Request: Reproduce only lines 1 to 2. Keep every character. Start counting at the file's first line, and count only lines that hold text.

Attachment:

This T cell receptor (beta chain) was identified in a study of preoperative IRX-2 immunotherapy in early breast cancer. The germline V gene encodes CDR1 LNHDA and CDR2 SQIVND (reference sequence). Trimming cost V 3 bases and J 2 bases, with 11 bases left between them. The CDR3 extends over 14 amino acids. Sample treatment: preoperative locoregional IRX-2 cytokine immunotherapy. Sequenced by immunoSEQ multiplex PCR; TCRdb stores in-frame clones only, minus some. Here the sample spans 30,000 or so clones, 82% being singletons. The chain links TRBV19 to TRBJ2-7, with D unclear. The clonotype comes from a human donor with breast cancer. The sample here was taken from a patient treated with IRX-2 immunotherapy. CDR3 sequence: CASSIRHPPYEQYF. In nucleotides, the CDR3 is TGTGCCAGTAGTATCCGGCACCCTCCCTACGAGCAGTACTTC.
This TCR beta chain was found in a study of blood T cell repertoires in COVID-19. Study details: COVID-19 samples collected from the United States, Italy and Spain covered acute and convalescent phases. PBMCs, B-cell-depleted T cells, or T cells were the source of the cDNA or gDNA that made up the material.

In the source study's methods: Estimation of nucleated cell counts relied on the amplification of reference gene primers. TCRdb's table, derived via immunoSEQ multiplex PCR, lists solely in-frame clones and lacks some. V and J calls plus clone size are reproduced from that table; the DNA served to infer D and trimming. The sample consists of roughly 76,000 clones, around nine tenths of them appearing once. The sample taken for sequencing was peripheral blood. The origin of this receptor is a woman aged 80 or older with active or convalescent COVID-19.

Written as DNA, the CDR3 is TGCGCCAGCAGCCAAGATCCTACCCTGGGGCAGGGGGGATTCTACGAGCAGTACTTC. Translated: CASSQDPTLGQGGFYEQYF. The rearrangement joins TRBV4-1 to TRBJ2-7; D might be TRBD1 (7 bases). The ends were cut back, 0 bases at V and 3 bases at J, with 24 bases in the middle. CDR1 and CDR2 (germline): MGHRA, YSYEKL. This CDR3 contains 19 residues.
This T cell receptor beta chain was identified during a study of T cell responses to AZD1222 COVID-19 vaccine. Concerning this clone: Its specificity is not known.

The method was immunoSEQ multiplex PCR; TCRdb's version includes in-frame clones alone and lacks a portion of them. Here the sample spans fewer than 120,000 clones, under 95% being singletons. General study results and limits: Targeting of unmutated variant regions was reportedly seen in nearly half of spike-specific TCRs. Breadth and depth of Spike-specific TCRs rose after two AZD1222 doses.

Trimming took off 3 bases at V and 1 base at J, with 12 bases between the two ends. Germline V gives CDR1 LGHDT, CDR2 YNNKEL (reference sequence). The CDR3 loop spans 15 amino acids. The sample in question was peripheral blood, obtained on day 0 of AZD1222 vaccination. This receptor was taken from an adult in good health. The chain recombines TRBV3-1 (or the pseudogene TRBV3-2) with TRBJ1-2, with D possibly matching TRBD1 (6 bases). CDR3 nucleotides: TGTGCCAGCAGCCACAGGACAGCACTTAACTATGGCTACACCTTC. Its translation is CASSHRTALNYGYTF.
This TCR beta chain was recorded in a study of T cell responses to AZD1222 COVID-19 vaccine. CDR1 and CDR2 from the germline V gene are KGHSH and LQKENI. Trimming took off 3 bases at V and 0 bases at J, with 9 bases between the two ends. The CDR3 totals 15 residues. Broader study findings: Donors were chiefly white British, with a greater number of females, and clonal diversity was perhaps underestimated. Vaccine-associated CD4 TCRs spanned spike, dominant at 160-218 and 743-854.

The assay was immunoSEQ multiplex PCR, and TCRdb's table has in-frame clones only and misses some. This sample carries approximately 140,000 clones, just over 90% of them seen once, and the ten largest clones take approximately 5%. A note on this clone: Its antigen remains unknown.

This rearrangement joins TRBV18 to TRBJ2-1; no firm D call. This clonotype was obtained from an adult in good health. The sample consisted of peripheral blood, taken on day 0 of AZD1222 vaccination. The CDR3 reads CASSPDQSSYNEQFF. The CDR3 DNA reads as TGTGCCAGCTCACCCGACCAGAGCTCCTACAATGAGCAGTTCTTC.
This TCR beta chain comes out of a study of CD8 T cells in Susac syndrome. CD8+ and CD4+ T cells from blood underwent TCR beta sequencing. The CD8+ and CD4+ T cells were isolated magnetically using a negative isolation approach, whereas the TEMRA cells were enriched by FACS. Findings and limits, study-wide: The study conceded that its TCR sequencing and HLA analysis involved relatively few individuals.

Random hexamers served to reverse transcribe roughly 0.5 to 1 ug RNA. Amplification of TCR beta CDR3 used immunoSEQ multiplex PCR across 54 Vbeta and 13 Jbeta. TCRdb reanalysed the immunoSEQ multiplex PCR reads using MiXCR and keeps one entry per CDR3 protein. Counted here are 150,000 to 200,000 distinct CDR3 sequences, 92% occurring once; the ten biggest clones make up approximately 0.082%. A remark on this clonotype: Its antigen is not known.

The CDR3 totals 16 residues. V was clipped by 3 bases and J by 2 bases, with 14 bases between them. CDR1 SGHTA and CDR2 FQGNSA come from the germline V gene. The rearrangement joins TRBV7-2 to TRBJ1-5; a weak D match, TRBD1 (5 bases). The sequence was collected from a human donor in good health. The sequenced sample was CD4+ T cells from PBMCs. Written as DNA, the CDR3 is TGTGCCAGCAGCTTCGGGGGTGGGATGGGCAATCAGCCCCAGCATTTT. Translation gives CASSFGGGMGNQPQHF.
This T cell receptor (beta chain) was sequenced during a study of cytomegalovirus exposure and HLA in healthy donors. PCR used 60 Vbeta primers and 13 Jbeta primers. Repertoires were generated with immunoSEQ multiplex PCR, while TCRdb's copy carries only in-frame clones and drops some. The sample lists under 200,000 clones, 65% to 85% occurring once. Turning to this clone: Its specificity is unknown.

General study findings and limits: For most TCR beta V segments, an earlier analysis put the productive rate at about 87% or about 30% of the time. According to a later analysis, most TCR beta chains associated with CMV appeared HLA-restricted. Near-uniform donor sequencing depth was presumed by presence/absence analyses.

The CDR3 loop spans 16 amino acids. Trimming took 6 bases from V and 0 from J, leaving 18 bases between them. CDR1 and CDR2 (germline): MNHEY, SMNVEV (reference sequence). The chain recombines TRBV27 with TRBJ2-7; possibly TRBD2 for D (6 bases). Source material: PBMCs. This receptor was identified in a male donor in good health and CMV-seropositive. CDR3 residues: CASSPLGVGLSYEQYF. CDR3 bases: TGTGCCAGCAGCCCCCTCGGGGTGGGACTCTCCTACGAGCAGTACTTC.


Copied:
This T cell receptor (beta chain) was identified in a study of preoperative IRX-2 immunotherapy in early breast cancer. The germline V gene encodes CDR1 LNHDA and CDR2 SQIVND (reference sequence). Trimming cost V 3 bases and J 2 bases, with 11 bases left between them. The CDR3 extends over 14 amino acids. Sample treatment: preoperative locoregional IRX-2 cytokine immunotherapy. Sequenced by immunoSEQ multiplex PCR; TCRdb stores in-frame clones only, minus some. Here the sample spans 30,000 or so clones, 82% being singletons. The chain links TRBV19 to TRBJ2-7, with D unclear. The clonotype comes from a human donor with breast cancer. The sample here was taken from a patient treated with IRX-2 immunotherapy. CDR3 sequence: CASSIRHPPYEQYF. In nucleotides, the CDR3 is TGTGCCAGTAGTATCCGGCACCCTCCCTACGAGCAGTACTTC.
This TCR beta chain was found in a study of blood T cell repertoires in COVID-19. Study details: COVID-19 samples collected from the United States, Italy and Spain covered acute and convalescent phases. PBMCs, B-cell-depleted T cells, or T cells were the source of the cDNA or gDNA that made up the material.